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Rayman Legends: Definitive Edition (Switch) Review

by September 11, 2017

Rayman Legends is a really well made, gorgeous and incredibly fun game. That much has been true since the original release in 2013. And Rayman Legends Definitive Edition has everything the original had, plus a few bonuses, making this version the best way to play Rayman Legends, either at home on the TV, or out and about. So the majority of this review will be from the perspective of somebody only just getting into Rayman Legends now, but if you want to know if it’s worth the double dip on Switch if you’ve already played it, I’ll put my thoughts on that near the end!

So if you don’t know anything about Rayman Legends, it’s pretty easy to summarise- a very fluid platformer, with a huge amount of levels and activities to play in, each with their own secrets and goals within. So straight up, if you’re after a good single player game with a very satisfying measured progression, you can probably stop reading and get it. If you’re still on the fence here, I’ll get into how it all works a bit more.

Each level is fairly straightforward, with a different gameplay mechanic taking the spotlight for the level, which can be anything from shrinking Rayman, gliding through a level while ‘shooting’ punches, or navigating through bites taken out of giant blocks of cake. There are simply too many gameplay gimmicks for me to list, but thankfully, everything makes sense and is easy to grasp quickly, thanks to a fantastic art style and imaginative cues.

As you’d expect, you beat the level by just getting to the end. But your performance in the level is dictated by two things- captured Teensies to rescue, and Lums, which is the game’s equivalent to coins. There are 10 Teensies in most levels, with two of them being royal Teensies, which are hidden in their own separate puzzle rooms. Then each level measures Lums gathered, with different thresholds for bronze, silver, and gold. There’s a threshold for lucky tickets as well, which can be scratched for a variety of prizes, including ported levels from Rayman Origins.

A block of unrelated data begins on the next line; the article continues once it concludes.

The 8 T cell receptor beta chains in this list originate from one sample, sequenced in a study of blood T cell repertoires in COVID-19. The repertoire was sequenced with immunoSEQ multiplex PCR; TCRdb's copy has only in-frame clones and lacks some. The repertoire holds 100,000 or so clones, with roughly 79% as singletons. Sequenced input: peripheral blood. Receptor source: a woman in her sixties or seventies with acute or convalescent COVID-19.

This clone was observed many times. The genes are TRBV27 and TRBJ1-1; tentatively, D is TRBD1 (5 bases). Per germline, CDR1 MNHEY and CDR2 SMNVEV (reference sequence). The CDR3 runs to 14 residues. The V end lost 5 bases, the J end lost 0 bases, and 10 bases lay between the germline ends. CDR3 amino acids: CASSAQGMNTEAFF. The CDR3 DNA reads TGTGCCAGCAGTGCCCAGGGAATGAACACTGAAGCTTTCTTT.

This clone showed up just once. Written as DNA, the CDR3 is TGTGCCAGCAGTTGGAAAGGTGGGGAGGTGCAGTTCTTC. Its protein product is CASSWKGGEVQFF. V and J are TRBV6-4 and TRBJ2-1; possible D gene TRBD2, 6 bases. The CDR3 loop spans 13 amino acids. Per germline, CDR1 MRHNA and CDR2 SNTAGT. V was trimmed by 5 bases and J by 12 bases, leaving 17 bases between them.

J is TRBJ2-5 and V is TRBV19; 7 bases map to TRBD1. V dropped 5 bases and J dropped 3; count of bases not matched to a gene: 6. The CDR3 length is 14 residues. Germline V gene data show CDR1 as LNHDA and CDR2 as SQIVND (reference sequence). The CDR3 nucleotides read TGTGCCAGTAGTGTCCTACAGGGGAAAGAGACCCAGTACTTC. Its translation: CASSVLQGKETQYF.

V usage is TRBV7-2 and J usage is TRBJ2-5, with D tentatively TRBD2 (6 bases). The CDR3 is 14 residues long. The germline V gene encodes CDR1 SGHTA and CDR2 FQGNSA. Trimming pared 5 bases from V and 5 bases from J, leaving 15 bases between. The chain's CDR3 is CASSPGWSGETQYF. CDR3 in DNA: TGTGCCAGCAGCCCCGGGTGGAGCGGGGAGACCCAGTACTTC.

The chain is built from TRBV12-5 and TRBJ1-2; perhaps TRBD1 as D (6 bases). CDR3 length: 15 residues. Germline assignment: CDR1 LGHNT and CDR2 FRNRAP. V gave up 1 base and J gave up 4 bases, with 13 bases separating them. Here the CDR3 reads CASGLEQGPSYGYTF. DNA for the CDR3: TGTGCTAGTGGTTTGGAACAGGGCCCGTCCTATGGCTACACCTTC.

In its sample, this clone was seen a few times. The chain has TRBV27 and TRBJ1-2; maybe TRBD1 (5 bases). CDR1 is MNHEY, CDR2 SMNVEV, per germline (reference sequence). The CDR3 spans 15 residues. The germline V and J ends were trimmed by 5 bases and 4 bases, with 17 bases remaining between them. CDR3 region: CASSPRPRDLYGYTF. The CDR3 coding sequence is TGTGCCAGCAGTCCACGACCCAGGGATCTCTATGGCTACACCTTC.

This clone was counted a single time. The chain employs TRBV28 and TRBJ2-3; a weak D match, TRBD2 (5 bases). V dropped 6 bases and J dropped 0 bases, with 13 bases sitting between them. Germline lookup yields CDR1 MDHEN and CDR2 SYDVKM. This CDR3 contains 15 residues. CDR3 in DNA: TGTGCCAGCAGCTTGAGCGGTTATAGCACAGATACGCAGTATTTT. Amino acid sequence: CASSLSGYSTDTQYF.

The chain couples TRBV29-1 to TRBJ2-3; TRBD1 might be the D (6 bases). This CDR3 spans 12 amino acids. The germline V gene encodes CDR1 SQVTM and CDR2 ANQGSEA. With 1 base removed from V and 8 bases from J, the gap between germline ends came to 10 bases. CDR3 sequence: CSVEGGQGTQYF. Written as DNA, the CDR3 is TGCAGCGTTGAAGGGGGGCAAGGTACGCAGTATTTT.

Playing through these levels, trying to rescue all the Teensies and collect all the Lums is where the longevity comes from, with most levels not offering a huge challenge, but a select few definitely wanting a few tries to 100%. The game rarely feels unfair, with deaths not being punished beyond a checkpoint restart. Deaths are tracked on your profile page, but you’re not penalised for deaths in levels that require a lot of restarts or tricky moments. It’s so refreshing to play a game without the fear of in-game death affecting your nerves! But by the same token, there’s no bonus or recognition for playing a flawless level, other than self-satisfaction.

The weird thing to see come back is the character Murphy, who was the character that performed your touch screen actions on the Wii U gamepad originally. Now when he shows up, a lot of his functions are a simple tap of the A button, hoping he’s in the right place when you push it (he jumps around sometimes). That said, there’s a section of the game that’s based entirely around the original Wii U gameplay, bringing back Murphy centric levels with an AI controlled Globox taking the place of Rayman, while you tap and swipe ropes and blocks to get him to the finish.

The game also features daily and weekly challenges, giving you a chance to try to get the fastest time, or get the furthest in a level, or collect the most Lums, etc. while ranking your attempt against others in the world. It’s a very mobile game thing, but it works really well with the style of gameplay. This part of the game probably offers the biggest challenge to overcome, with your score being ranked up against other actual people. I’m not usually a fan of leaderboards, but I did find myself coming back to this section to see how my skills stacked up.

The art style of Rayman Legends is just spectacular, as well. It’s not often where a game’s mechanics merge so well with the art style, with all of the new things thrown at you in each level making sense at a glance. My favourite is using Murphy to eat giant chunks of cake to make tunnels for Rayman to run through, in a giant Mexican party themed world. And each world has their own distinct style to them, with their own enemies and music and obstacles.

So if you’ve played the game before, everything I said is nothing particularly new. The game is still as good now as it was back in 2013, so why would you double dip? And honestly, the ‘new’ features might not be enough for you. There’s every character skin from different releases here, all in one box, and there are the touch screen functions available for undocked usage. The Kung Foot multiplayer function has been upgraded as well. But overall, it’s hard to justify a $60 re-release if you already played it on Wii U or something else. It’s such a great game, and the handheld part of it is really cool, but you’d just be playing the same thing.

That said if you haven’t played Rayman Legends at all, or even a Rayman game at all, this is a fantastic jumping on point. It’s gorgeous, the gameplay is fluid, and the progression is so satisfying. This is definitely the best way to play the game, and I can’t recommend it enough!

The Good

- Great Visual
- Fluid
- Gameplay
- Great for portability

The Bad

- Not much new stuff if you've already played it

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About The Author
Troy Wassenaar
The Vooks eShop guy. Long time Nintendo fan, addicted to Mario Kart.
1 Comments
  • Oliver Phommavanh
    September 12, 2017 at 6:44 am

    I bought it on the wii u and never touched it (shame pile woes) so I will def pick up a copy here, portable 2D platforming goodness

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